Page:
Duccio's Rucellai Madonna and Cimabue's Trinita Madonna have survived the centuries remarkably well and are now together in the same room in the Uffizi Gallery, Florence  The subject, in both cases, is the Madonna and Christ Child, seated on a throne, in majesty, and adored by brightly robed and winged angels.  In both cases the background was of gold leaf, and the robes of the Madonna decorated with gold.  The paintings have the style of the Byzantine icons which are a very important religious tradition and art form in all Orthodox countries.  However there is one major difference between these two paintings and the familiar Orthodox icons.   Duccio's painting was was 4.5 metres (15 feet) high, the largest such painting to have survived, and Cimabue's was not much less.

According to White, only about 600 paintings survived from this period.*   Those works include two huge altarpieces by Duccio, and two by Cimabue.  Half a dozen small works by Duccio have survived, and perhaps two or three by Cimabue.  Almost all are now in museums.

Cimabue's surviving works have suffered badly.  A large Crucifix was ruined in the floods in 1966.  The two huge frescos of the Crucifixion and Deposition that he painted in the Upper Church at Assisi were ruined by fire.  Of his frescos at Assisi, only the exquisite Madonna and Child with angels and St Francis remains intact.  Because of Cimabue's age, it is possible that his likeness of St Francis is based upon his personal memory of the man.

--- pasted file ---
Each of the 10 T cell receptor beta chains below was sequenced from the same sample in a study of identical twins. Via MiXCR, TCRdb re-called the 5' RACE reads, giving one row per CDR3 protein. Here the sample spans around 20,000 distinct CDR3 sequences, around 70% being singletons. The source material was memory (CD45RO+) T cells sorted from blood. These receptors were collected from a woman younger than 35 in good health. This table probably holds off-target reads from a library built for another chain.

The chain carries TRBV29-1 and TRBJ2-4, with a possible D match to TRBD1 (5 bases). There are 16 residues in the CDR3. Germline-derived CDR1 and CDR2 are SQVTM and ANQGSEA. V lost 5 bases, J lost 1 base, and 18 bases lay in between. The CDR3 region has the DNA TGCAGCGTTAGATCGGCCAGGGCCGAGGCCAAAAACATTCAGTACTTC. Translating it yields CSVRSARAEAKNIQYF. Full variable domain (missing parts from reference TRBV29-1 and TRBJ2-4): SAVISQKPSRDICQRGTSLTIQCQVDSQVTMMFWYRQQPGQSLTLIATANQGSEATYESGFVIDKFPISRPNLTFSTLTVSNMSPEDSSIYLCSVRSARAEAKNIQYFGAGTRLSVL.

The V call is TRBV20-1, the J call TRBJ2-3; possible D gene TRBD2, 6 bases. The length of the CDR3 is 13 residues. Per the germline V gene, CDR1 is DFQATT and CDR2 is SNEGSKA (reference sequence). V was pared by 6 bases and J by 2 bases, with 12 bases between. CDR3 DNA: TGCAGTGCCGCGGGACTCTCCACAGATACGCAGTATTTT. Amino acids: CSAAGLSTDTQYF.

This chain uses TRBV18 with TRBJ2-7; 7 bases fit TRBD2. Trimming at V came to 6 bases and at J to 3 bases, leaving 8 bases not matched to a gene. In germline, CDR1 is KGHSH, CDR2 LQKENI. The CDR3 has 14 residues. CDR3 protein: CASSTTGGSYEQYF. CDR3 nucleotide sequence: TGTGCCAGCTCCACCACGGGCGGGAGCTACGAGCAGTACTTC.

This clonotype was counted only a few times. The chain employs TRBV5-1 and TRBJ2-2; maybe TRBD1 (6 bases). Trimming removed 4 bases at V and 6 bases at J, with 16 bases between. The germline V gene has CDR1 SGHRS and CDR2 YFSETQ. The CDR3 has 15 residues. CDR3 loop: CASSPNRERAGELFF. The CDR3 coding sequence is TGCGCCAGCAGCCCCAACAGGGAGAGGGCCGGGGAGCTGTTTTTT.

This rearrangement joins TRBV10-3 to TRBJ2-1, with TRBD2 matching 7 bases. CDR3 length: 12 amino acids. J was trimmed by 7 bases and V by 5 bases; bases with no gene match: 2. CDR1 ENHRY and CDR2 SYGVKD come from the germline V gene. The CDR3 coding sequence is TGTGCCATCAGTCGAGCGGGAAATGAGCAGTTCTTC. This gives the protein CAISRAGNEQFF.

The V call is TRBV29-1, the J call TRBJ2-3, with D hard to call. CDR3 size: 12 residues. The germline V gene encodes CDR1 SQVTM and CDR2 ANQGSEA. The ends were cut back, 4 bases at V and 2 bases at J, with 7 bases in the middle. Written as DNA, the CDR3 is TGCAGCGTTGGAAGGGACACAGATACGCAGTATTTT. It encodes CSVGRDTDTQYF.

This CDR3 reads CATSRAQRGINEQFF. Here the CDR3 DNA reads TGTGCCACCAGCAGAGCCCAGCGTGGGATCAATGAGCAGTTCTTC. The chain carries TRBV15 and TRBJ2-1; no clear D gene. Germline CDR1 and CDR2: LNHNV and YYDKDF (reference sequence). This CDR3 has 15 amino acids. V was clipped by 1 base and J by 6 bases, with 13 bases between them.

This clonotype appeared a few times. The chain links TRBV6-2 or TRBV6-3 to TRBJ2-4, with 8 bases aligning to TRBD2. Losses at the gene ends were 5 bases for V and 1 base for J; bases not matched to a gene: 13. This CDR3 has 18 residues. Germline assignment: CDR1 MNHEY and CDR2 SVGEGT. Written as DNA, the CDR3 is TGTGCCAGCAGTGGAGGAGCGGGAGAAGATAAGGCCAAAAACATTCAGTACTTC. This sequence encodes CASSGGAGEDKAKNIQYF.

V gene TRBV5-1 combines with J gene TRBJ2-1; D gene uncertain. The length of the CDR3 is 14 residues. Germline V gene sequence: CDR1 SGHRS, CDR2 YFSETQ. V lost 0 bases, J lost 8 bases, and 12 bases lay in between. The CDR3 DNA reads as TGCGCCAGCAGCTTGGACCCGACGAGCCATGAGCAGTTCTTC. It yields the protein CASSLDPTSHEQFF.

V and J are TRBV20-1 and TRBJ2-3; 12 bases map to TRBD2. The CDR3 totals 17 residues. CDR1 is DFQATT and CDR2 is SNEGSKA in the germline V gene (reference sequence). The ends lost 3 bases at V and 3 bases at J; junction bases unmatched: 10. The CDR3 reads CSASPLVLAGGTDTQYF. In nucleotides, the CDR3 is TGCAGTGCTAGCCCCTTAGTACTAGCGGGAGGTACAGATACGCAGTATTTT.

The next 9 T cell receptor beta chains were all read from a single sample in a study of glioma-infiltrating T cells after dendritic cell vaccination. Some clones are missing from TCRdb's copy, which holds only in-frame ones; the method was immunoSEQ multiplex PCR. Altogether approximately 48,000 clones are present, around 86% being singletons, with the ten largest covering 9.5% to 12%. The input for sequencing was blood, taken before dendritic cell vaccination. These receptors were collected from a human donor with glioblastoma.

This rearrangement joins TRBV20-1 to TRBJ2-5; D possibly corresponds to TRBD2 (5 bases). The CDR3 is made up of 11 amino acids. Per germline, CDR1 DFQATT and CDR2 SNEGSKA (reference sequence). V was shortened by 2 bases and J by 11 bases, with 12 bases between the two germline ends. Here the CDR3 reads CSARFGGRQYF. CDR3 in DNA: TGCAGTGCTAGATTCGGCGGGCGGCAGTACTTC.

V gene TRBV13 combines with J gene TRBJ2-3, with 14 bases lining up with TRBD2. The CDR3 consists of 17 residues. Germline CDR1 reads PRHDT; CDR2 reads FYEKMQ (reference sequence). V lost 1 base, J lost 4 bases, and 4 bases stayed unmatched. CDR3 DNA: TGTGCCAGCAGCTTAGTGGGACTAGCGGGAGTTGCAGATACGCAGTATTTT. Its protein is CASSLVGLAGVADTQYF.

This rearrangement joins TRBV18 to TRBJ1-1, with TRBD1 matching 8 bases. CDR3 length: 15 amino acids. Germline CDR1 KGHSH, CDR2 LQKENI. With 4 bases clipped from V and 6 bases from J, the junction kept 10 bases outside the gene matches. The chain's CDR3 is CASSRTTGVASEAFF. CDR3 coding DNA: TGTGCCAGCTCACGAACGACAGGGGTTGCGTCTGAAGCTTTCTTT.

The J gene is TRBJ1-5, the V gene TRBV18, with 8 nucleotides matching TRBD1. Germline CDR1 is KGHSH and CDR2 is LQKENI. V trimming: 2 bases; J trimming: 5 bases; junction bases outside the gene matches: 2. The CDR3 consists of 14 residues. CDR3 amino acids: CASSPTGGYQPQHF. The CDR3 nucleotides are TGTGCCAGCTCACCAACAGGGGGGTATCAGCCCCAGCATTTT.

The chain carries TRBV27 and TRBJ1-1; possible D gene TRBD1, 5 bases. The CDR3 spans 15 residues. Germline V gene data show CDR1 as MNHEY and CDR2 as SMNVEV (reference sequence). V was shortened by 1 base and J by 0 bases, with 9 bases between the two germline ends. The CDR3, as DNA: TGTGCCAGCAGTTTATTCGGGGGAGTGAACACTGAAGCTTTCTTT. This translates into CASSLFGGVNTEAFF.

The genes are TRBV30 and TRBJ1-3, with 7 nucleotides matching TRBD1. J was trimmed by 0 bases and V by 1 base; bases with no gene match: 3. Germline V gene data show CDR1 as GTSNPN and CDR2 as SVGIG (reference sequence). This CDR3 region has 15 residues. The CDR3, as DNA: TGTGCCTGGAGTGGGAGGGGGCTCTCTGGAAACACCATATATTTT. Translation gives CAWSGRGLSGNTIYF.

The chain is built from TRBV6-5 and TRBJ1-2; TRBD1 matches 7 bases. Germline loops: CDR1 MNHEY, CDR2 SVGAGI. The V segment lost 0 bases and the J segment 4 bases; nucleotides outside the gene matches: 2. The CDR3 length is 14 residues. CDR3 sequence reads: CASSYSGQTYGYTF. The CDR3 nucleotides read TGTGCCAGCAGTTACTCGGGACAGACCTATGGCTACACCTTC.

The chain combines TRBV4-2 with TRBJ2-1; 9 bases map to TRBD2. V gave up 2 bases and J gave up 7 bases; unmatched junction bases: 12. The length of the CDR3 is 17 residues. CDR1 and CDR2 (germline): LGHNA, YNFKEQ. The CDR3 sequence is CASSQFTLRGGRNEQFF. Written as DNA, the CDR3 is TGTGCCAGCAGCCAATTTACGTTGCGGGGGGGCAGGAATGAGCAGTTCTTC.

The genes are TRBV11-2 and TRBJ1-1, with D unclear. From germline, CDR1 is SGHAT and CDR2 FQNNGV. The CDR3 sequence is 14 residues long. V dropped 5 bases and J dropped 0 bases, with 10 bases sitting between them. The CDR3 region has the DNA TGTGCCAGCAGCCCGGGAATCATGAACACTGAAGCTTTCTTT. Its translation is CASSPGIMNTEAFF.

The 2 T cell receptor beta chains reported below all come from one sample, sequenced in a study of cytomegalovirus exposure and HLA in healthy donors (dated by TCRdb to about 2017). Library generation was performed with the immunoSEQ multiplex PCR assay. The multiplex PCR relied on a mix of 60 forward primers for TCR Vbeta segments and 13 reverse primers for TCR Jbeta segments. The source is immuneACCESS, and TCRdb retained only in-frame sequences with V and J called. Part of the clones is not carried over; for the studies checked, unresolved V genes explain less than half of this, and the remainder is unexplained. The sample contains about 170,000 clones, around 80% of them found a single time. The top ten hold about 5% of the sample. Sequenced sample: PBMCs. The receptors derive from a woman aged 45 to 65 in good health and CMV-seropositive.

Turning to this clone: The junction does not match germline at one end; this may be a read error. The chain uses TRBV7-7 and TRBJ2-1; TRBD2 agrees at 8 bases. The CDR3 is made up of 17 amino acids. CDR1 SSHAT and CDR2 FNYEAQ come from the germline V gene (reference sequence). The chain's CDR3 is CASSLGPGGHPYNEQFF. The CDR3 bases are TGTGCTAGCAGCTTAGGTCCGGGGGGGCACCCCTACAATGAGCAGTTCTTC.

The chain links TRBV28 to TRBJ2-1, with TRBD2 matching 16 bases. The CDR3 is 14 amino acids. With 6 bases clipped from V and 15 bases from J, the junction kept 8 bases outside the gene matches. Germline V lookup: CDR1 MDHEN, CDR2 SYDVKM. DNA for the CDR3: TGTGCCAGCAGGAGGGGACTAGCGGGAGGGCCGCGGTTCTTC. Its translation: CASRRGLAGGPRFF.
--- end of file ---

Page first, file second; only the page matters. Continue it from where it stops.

Madonna and Child in Majesty with St Francis of Assisi,
Fresco by Cimabue in the Lower Church of Sy Francis at Assisi

Cimabue and Duccio represent the culmination of the Byzantine style in Tuscany, and the heralding of a new era.  While both, in the context of their great altarpieces, adhere to forms that had developed in the preceding century and had their roots in the very long tradition of icon painting, both artists abandoned the formalised faces and expressions with which the Madonna and Christ Child were traditionally depicted in favour of greater naturalism.

In the case of Duccio, his new style proved so popular in Siena that magnificent works by his more conservative contemporaries had their faces scraped off and overpainted in Duccio's softer style, sometimes to the great detriment of the artwork.